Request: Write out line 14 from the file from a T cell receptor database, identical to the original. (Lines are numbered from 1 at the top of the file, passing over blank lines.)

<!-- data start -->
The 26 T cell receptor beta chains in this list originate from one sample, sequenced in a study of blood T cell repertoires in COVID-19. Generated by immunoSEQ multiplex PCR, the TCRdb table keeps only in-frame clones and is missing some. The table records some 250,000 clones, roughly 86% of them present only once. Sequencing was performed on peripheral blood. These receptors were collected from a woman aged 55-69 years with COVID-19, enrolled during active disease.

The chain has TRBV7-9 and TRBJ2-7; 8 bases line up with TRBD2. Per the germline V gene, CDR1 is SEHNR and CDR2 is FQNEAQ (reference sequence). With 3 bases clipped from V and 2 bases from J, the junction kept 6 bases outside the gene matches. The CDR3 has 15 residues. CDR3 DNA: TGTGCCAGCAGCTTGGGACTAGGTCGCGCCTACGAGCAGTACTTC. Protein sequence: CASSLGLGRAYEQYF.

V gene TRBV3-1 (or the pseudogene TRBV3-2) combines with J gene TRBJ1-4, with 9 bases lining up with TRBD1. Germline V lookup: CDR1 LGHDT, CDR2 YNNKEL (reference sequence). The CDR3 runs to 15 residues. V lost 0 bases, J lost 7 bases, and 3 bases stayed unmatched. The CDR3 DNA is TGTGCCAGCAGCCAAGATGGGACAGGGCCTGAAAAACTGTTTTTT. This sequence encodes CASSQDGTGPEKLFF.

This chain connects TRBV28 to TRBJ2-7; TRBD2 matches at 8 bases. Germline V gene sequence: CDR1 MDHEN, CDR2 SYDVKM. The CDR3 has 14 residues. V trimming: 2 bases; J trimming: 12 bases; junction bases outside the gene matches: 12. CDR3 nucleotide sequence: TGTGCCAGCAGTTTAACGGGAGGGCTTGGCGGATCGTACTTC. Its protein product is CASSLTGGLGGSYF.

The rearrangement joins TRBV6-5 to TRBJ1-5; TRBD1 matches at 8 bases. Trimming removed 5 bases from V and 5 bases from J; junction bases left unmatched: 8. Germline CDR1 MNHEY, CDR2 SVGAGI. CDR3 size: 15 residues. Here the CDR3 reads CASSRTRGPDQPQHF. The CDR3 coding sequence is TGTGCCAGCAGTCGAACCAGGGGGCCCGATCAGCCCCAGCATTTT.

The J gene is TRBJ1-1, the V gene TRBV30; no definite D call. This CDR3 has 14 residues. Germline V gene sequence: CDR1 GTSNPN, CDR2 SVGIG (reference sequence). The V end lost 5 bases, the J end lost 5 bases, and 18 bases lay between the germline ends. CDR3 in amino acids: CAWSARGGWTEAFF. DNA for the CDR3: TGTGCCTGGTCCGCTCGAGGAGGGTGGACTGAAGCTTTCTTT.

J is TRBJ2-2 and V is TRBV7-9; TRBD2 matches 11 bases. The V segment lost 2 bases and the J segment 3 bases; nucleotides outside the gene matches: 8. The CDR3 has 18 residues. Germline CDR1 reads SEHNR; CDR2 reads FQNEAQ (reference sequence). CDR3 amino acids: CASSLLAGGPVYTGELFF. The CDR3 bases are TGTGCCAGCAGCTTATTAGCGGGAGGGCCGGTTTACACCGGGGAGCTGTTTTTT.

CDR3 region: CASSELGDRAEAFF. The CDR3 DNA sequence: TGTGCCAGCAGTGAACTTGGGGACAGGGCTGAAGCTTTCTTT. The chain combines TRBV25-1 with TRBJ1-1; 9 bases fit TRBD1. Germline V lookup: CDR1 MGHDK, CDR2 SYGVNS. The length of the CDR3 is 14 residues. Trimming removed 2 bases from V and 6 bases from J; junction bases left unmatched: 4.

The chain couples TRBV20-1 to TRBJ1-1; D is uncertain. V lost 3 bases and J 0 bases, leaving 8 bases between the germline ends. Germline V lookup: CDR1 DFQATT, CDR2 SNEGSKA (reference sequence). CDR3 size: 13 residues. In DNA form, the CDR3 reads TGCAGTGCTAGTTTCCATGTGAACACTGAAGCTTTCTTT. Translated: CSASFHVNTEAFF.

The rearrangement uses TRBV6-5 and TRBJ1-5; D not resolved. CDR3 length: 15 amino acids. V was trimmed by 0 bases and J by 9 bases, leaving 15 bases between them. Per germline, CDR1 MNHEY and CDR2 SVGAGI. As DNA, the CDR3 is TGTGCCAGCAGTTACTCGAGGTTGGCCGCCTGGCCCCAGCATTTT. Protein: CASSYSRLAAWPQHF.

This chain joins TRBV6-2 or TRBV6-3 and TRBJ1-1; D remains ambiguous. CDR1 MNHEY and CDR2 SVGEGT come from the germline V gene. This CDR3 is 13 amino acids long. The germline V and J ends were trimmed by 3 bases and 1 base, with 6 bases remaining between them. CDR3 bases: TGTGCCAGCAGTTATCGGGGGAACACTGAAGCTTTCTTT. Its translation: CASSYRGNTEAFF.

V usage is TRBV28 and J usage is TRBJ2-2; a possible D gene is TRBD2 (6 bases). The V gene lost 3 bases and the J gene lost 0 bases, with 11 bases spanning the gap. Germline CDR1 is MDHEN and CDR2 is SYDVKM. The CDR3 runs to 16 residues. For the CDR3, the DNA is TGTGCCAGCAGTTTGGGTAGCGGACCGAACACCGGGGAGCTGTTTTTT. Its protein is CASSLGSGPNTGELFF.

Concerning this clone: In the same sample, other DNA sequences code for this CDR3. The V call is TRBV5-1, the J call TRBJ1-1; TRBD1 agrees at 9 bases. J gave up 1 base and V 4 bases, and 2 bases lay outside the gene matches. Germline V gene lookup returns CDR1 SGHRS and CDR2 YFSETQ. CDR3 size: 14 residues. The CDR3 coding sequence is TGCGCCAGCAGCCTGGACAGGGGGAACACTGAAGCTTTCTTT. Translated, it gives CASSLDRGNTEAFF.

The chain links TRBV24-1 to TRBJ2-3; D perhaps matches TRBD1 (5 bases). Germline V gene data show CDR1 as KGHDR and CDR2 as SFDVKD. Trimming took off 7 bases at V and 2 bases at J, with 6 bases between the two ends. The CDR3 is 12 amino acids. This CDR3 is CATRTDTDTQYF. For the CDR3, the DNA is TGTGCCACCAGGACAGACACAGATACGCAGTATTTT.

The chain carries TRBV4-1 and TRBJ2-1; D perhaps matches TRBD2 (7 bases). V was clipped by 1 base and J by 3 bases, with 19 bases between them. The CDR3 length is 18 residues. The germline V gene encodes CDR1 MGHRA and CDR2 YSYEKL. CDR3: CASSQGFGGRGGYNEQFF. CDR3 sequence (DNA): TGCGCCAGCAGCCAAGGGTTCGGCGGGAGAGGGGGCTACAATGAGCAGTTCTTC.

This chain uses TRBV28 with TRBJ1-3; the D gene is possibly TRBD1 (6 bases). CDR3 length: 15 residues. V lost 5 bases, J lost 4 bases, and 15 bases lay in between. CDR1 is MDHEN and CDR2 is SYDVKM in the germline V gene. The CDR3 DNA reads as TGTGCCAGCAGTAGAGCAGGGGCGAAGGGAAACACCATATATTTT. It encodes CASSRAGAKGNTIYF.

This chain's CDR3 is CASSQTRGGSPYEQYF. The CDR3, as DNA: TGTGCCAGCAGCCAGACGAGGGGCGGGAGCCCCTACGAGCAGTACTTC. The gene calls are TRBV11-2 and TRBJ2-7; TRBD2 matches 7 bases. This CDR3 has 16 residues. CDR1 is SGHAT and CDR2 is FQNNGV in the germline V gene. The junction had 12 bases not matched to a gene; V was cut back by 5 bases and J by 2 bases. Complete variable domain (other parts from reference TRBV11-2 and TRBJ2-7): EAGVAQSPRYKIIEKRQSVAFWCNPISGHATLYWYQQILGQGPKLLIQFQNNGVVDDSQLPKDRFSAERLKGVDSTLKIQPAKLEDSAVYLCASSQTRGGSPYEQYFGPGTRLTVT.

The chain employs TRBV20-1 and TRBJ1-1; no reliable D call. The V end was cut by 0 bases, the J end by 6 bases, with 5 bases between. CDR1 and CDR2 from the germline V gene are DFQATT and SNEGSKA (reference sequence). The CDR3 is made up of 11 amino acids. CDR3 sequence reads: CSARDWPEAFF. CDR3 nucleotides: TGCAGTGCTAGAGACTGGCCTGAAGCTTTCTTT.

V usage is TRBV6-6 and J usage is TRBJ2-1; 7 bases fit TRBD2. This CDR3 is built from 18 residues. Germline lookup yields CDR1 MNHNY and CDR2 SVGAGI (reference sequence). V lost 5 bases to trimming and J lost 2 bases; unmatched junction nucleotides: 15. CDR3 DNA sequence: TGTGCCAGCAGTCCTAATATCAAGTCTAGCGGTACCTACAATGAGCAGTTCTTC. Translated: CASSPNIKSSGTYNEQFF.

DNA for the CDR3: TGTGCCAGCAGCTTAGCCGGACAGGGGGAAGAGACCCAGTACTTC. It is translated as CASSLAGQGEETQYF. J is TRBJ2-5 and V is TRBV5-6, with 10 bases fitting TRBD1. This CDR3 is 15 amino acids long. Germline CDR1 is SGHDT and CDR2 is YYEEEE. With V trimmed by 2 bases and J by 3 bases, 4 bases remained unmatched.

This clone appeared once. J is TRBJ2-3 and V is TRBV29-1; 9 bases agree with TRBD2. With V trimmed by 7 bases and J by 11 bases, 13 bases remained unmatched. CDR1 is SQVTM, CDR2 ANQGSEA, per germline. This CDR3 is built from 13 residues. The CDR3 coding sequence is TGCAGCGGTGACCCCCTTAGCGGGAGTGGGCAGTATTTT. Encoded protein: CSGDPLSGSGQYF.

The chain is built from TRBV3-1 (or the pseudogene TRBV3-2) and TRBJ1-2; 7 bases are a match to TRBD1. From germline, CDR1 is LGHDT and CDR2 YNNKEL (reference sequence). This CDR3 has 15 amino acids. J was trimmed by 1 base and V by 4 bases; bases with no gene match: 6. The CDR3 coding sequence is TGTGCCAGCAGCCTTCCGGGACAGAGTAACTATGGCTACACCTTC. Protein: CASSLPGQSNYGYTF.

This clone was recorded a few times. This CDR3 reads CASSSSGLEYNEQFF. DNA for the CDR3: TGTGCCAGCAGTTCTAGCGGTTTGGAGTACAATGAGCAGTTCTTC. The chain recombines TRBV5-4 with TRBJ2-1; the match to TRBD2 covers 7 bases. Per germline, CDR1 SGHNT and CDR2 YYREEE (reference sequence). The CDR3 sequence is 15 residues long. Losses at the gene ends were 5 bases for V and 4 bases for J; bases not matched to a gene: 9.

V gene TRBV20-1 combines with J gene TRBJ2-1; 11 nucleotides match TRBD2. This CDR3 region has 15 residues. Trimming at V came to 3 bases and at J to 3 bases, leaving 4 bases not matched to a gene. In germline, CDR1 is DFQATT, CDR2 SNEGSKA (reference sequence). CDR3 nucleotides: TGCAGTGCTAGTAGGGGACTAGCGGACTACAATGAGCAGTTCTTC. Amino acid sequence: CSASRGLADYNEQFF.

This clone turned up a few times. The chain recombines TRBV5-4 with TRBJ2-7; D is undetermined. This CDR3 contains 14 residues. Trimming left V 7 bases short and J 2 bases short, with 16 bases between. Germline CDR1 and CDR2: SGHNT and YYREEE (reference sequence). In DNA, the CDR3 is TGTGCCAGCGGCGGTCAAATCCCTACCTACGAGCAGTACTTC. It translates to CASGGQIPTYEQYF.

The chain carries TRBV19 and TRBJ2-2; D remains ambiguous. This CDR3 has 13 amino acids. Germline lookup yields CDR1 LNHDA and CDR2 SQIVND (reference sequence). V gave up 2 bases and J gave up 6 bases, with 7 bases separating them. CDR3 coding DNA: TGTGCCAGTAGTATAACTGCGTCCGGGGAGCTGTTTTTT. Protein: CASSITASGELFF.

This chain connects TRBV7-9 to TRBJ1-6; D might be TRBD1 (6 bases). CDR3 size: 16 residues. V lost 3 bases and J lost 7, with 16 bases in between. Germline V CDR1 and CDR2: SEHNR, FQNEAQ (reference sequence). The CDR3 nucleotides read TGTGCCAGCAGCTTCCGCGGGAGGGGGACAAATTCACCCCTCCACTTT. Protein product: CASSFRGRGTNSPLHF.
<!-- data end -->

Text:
The chain links TRBV24-1 to TRBJ2-3; D perhaps matches TRBD1 (5 bases). Germline V gene data show CDR1 as KGHDR and CDR2 as SFDVKD. Trimming took off 7 bases at V and 2 bases at J, with 6 bases between the two ends. The CDR3 is 12 amino acids. This CDR3 is CATRTDTDTQYF. For the CDR3, the DNA is TGTGCCACCAGGACAGACACAGATACGCAGTATTTT.